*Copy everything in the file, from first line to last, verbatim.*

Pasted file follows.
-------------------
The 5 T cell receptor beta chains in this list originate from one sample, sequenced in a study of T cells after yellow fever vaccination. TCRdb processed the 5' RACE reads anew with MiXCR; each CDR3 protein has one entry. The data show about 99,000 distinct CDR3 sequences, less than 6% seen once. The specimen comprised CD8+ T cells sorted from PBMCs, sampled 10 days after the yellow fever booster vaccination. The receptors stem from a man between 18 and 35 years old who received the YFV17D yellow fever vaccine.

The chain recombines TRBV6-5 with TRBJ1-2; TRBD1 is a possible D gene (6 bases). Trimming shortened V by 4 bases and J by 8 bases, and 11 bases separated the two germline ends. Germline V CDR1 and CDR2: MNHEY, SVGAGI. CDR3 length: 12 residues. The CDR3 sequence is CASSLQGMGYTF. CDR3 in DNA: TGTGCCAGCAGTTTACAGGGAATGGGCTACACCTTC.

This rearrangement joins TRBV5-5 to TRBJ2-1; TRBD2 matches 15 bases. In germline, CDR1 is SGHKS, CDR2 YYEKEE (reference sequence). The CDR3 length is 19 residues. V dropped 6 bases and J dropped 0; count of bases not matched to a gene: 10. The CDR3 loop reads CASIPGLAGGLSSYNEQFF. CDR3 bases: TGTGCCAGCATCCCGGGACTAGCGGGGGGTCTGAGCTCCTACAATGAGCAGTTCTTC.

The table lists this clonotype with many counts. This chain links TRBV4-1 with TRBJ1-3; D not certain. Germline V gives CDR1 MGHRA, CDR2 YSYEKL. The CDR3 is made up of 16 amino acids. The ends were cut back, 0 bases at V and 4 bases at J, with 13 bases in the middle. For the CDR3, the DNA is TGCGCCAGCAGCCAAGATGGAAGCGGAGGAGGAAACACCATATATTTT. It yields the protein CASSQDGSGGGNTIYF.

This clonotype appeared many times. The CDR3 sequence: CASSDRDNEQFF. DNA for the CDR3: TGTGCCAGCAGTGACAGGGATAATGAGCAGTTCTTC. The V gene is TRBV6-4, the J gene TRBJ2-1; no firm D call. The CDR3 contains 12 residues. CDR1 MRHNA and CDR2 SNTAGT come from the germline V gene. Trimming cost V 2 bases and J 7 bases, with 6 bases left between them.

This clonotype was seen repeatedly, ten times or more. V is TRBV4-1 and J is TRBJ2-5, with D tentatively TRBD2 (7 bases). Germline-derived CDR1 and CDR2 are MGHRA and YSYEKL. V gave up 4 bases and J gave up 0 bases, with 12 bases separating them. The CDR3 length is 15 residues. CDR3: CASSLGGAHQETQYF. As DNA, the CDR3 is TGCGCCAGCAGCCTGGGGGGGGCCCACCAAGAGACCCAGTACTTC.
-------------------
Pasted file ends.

The 5 T cell receptor beta chains in this list originate from one sample, sequenced in a study of T cells after yellow fever vaccination. TCRdb processed the 5' RACE reads anew with MiXCR; each CDR3 protein has one entry. The data show about 99,000 distinct CDR3 sequences, less than 6% seen once. The specimen comprised CD8+ T cells sorted from PBMCs, sampled 10 days after the yellow fever booster vaccination. The receptors stem from a man between 18 and 35 years old who received the YFV17D yellow fever vaccine.

The chain recombines TRBV6-5 with TRBJ1-2; TRBD1 is a possible D gene (6 bases). Trimming shortened V by 4 bases and J by 8 bases, and 11 bases separated the two germline ends. Germline V CDR1 and CDR2: MNHEY, SVGAGI. CDR3 length: 12 residues. The CDR3 sequence is CASSLQGMGYTF. CDR3 in DNA: TGTGCCAGCAGTTTACAGGGAATGGGCTACACCTTC.

This rearrangement joins TRBV5-5 to TRBJ2-1; TRBD2 matches 15 bases. In germline, CDR1 is SGHKS, CDR2 YYEKEE (reference sequence). The CDR3 length is 19 residues. V dropped 6 bases and J dropped 0; count of bases not matched to a gene: 10. The CDR3 loop reads CASIPGLAGGLSSYNEQFF. CDR3 bases: TGTGCCAGCATCCCGGGACTAGCGGGGGGTCTGAGCTCCTACAATGAGCAGTTCTTC.

The table lists this clonotype with many counts. This chain links TRBV4-1 with TRBJ1-3; D not certain. Germline V gives CDR1 MGHRA, CDR2 YSYEKL. The CDR3 is made up of 16 amino acids. The ends were cut back, 0 bases at V and 4 bases at J, with 13 bases in the middle. For the CDR3, the DNA is TGCGCCAGCAGCCAAGATGGAAGCGGAGGAGGAAACACCATATATTTT. It yields the protein CASSQDGSGGGNTIYF.

This clonotype appeared many times. The CDR3 sequence: CASSDRDNEQFF. DNA for the CDR3: TGTGCCAGCAGTGACAGGGATAATGAGCAGTTCTTC. The V gene is TRBV6-4, the J gene TRBJ2-1; no firm D call. The CDR3 contains 12 residues. CDR1 MRHNA and CDR2 SNTAGT come from the germline V gene. Trimming cost V 2 bases and J 7 bases, with 6 bases left between them.

This clonotype was seen repeatedly, ten times or more. V is TRBV4-1 and J is TRBJ2-5, with D tentatively TRBD2 (7 bases). Germline-derived CDR1 and CDR2 are MGHRA and YSYEKL. V gave up 4 bases and J gave up 0 bases, with 12 bases separating them. The CDR3 length is 15 residues. CDR3: CASSLGGAHQETQYF. As DNA, the CDR3 is TGCGCCAGCAGCCTGGGGGGGGCCCACCAAGAGACCCAGTACTTC.